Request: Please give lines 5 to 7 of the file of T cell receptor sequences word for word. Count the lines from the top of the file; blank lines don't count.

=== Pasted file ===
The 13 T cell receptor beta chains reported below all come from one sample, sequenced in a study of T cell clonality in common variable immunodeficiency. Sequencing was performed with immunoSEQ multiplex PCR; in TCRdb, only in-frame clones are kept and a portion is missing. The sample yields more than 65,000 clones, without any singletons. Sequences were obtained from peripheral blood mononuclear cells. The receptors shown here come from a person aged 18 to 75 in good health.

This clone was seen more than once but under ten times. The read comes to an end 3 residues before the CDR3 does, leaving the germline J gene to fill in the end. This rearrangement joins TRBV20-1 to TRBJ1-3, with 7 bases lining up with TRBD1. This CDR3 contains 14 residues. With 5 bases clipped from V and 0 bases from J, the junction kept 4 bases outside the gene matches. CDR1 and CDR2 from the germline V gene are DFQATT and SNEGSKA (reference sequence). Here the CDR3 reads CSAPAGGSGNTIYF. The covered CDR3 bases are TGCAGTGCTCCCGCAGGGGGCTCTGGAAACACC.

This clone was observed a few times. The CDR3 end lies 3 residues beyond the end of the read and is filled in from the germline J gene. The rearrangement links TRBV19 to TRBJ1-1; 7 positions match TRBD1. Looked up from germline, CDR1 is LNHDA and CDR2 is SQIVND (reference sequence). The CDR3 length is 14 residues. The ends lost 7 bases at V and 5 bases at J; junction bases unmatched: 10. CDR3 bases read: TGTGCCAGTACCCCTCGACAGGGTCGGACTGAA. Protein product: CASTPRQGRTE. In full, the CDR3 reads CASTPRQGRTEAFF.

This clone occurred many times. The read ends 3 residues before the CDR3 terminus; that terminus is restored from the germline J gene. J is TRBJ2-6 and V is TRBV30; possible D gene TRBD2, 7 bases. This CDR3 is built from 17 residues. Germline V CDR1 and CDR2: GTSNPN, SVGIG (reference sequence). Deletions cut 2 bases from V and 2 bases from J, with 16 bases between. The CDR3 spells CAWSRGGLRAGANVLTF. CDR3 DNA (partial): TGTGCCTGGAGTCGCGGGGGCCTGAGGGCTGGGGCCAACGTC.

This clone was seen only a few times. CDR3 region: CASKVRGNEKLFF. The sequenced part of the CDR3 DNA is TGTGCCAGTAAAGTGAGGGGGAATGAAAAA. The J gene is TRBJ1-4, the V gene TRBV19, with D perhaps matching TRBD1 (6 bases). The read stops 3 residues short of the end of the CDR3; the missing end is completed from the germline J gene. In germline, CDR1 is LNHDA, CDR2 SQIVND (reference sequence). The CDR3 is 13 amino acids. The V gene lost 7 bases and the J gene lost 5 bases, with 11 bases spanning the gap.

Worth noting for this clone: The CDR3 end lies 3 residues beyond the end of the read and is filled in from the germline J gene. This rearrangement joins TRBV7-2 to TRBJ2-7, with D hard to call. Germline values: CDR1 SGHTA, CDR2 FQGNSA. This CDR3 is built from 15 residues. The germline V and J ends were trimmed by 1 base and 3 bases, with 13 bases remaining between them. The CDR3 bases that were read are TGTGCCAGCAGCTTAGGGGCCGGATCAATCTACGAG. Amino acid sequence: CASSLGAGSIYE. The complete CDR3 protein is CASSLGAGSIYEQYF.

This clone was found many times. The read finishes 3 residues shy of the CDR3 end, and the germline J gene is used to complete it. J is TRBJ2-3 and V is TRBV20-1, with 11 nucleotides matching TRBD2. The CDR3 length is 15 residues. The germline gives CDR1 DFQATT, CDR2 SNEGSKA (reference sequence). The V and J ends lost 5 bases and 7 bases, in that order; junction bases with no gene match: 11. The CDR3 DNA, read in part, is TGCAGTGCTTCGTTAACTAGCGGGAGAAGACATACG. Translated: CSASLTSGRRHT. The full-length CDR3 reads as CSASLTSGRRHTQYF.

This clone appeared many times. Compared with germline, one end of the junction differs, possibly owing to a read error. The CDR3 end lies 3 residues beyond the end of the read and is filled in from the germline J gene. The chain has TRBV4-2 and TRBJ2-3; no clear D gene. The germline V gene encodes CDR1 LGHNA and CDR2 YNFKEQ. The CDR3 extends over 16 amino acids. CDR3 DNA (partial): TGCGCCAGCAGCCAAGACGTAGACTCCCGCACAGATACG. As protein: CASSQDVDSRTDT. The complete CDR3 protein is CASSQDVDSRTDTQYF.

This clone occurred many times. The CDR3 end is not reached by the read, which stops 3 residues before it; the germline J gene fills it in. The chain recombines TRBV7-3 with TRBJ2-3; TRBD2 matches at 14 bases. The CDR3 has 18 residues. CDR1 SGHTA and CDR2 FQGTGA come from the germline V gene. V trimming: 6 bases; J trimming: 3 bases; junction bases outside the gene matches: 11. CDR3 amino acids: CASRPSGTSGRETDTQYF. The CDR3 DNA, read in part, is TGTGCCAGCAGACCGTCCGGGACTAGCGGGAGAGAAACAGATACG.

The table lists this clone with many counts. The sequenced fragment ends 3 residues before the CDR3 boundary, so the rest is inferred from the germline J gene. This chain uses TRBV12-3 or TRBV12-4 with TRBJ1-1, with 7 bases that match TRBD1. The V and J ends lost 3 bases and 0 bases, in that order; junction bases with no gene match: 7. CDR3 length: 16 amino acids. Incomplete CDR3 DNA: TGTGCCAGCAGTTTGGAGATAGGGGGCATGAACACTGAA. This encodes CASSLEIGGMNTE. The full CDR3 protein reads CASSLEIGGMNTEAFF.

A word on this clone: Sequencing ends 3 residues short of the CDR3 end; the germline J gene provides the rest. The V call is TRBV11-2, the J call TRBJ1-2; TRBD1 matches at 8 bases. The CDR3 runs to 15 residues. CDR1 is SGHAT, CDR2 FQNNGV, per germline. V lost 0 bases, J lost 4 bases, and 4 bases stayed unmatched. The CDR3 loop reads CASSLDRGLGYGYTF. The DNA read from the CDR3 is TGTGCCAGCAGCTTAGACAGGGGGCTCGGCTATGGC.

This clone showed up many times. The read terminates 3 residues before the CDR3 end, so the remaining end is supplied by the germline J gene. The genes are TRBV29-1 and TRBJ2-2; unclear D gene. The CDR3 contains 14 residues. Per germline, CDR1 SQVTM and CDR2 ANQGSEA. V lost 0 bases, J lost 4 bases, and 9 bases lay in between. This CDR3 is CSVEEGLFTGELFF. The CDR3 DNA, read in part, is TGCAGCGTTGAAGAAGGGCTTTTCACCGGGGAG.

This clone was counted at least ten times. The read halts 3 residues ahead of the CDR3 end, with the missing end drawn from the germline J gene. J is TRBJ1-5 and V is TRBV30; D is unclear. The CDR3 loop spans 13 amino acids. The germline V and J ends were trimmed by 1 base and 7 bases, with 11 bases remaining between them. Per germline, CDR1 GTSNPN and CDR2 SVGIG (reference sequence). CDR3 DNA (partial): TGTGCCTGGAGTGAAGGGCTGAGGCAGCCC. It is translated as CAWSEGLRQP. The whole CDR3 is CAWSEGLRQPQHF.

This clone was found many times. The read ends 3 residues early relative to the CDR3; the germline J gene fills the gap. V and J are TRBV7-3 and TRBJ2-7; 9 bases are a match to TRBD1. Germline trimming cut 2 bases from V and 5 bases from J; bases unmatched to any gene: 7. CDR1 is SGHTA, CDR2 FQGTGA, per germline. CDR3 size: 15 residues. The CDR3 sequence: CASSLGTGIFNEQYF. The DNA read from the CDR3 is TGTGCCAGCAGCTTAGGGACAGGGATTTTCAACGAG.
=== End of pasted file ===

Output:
This clone was seen only a few times. CDR3 region: CASKVRGNEKLFF. The sequenced part of the CDR3 DNA is TGTGCCAGTAAAGTGAGGGGGAATGAAAAA. The J gene is TRBJ1-4, the V gene TRBV19, with D perhaps matching TRBD1 (6 bases). The read stops 3 residues short of the end of the CDR3; the missing end is completed from the germline J gene. In germline, CDR1 is LNHDA, CDR2 SQIVND (reference sequence). The CDR3 is 13 amino acids. The V gene lost 7 bases and the J gene lost 5 bases, with 11 bases spanning the gap.

Worth noting for this clone: The CDR3 end lies 3 residues beyond the end of the read and is filled in from the germline J gene. This rearrangement joins TRBV7-2 to TRBJ2-7, with D hard to call. Germline values: CDR1 SGHTA, CDR2 FQGNSA. This CDR3 is built from 15 residues. The germline V and J ends were trimmed by 1 base and 3 bases, with 13 bases remaining between them. The CDR3 bases that were read are TGTGCCAGCAGCTTAGGGGCCGGATCAATCTACGAG. Amino acid sequence: CASSLGAGSIYE. The complete CDR3 protein is CASSLGAGSIYEQYF.

This clone was found many times. The read finishes 3 residues shy of the CDR3 end, and the germline J gene is used to complete it. J is TRBJ2-3 and V is TRBV20-1, with 11 nucleotides matching TRBD2. The CDR3 length is 15 residues. The germline gives CDR1 DFQATT, CDR2 SNEGSKA (reference sequence). The V and J ends lost 5 bases and 7 bases, in that order; junction bases with no gene match: 11. The CDR3 DNA, read in part, is TGCAGTGCTTCGTTAACTAGCGGGAGAAGACATACG. Translated: CSASLTSGRRHT. The full-length CDR3 reads as CSASLTSGRRHTQYF.